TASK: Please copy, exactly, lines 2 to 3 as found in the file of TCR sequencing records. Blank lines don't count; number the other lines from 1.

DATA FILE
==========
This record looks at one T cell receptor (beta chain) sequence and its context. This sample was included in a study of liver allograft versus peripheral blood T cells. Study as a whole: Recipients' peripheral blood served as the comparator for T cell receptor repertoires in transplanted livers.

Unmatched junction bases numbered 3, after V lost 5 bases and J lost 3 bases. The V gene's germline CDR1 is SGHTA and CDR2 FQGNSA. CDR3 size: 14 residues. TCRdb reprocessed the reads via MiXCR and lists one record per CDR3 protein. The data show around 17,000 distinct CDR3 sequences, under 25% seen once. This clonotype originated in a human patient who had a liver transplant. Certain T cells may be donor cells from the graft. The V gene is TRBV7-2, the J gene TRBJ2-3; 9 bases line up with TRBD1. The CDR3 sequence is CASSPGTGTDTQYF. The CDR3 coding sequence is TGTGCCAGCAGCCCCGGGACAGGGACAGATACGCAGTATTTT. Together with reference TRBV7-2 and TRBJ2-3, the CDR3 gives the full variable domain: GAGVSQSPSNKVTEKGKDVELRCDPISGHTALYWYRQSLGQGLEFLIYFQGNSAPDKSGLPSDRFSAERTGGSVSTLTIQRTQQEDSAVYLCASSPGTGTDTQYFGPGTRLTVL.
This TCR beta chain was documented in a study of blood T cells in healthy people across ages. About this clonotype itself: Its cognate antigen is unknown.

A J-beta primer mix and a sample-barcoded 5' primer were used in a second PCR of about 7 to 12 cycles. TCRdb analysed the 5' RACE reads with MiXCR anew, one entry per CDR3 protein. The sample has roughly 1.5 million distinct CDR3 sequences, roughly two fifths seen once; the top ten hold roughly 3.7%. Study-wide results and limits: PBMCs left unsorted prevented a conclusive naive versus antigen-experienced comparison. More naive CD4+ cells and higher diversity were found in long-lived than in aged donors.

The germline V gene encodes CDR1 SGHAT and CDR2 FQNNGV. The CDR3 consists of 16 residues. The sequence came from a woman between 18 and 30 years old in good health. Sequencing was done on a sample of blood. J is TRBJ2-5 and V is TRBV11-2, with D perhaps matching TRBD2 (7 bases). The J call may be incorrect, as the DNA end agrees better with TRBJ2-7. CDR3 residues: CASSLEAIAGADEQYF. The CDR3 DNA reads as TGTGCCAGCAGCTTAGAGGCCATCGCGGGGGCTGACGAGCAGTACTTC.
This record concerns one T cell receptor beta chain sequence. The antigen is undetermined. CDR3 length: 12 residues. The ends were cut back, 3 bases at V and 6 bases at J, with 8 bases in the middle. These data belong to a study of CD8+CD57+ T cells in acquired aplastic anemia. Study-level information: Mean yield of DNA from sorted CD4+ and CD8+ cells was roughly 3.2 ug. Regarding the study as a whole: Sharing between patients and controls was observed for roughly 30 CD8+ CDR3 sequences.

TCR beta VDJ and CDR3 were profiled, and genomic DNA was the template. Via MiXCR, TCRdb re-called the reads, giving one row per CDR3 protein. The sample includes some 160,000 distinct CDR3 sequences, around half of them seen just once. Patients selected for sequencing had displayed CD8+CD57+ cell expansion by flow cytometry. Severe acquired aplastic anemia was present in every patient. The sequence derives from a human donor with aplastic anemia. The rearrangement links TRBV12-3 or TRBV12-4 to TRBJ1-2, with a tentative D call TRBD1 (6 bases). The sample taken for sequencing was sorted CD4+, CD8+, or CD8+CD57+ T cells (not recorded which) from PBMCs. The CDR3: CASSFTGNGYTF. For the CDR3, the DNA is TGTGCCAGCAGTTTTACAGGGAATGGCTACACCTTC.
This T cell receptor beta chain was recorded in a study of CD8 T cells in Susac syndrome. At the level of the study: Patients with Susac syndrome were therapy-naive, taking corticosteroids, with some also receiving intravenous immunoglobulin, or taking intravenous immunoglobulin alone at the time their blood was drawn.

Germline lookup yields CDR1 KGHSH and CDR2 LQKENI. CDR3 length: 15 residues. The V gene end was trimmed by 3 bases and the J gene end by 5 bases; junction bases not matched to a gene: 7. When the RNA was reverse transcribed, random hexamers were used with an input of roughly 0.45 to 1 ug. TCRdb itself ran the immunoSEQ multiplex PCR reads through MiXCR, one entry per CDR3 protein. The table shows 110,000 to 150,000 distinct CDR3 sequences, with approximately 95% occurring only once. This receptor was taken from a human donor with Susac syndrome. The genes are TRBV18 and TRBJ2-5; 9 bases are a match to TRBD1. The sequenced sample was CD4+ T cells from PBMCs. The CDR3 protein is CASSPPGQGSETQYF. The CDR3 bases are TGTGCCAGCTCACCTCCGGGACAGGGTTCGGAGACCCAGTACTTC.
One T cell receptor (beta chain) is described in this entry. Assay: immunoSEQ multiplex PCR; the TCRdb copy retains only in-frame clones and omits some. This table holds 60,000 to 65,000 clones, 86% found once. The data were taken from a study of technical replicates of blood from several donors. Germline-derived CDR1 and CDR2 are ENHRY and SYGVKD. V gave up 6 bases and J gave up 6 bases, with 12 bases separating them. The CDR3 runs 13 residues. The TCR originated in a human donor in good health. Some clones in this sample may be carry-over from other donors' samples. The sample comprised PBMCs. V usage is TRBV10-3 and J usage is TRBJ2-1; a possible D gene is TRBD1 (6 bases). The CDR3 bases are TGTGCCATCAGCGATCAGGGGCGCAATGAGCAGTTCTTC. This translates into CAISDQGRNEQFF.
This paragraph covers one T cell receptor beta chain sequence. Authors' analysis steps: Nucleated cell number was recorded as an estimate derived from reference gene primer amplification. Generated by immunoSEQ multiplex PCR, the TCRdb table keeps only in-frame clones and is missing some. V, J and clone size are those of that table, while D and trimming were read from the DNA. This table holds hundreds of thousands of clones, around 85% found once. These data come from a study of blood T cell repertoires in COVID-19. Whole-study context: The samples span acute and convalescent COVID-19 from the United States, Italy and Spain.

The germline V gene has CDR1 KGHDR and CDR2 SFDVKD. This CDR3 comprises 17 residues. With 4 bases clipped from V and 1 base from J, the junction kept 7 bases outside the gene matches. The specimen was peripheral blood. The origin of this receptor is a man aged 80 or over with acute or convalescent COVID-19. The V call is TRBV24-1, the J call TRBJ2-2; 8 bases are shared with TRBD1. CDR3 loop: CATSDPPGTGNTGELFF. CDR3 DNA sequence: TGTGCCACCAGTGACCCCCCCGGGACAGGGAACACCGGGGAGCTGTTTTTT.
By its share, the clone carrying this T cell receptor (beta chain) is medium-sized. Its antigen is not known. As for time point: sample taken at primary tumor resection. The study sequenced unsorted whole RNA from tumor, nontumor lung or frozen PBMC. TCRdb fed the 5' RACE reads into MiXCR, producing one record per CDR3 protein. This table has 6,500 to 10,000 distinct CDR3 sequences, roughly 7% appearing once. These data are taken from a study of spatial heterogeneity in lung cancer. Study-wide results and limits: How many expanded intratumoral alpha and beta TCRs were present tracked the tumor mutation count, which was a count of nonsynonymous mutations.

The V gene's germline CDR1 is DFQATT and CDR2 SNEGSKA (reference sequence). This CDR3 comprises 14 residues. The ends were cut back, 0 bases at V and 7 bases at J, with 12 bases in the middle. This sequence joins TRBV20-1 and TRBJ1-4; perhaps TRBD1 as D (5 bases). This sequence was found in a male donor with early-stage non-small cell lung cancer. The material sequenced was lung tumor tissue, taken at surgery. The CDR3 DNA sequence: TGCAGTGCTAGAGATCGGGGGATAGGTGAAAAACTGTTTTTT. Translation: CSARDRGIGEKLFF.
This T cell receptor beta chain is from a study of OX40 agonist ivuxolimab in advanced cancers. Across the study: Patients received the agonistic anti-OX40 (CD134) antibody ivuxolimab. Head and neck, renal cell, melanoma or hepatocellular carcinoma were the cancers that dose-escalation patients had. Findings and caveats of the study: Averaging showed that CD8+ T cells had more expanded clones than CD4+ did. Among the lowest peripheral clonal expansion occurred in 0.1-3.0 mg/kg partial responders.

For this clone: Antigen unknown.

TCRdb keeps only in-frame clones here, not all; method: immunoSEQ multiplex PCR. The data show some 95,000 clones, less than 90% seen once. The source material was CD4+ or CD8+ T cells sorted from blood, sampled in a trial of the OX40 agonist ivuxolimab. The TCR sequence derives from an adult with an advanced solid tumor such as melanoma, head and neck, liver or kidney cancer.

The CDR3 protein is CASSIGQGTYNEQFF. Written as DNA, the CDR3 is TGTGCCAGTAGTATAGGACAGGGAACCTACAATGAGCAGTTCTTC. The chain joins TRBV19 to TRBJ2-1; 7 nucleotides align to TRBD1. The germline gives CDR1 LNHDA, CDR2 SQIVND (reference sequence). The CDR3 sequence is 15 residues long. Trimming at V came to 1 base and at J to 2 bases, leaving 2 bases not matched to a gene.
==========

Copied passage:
Unmatched junction bases numbered 3, after V lost 5 bases and J lost 3 bases. The V gene's germline CDR1 is SGHTA and CDR2 FQGNSA. CDR3 size: 14 residues. TCRdb reprocessed the reads via MiXCR and lists one record per CDR3 protein. The data show around 17,000 distinct CDR3 sequences, under 25% seen once. This clonotype originated in a human patient who had a liver transplant. Certain T cells may be donor cells from the graft. The V gene is TRBV7-2, the J gene TRBJ2-3; 9 bases line up with TRBD1. The CDR3 sequence is CASSPGTGTDTQYF. The CDR3 coding sequence is TGTGCCAGCAGCCCCGGGACAGGGACAGATACGCAGTATTTT. Together with reference TRBV7-2 and TRBJ2-3, the CDR3 gives the full variable domain: GAGVSQSPSNKVTEKGKDVELRCDPISGHTALYWYRQSLGQGLEFLIYFQGNSAPDKSGLPSDRFSAERTGGSVSTLTIQRTQQEDSAVYLCASSPGTGTDTQYFGPGTRLTVL.
This TCR beta chain was documented in a study of blood T cells in healthy people across ages. About this clonotype itself: Its cognate antigen is unknown.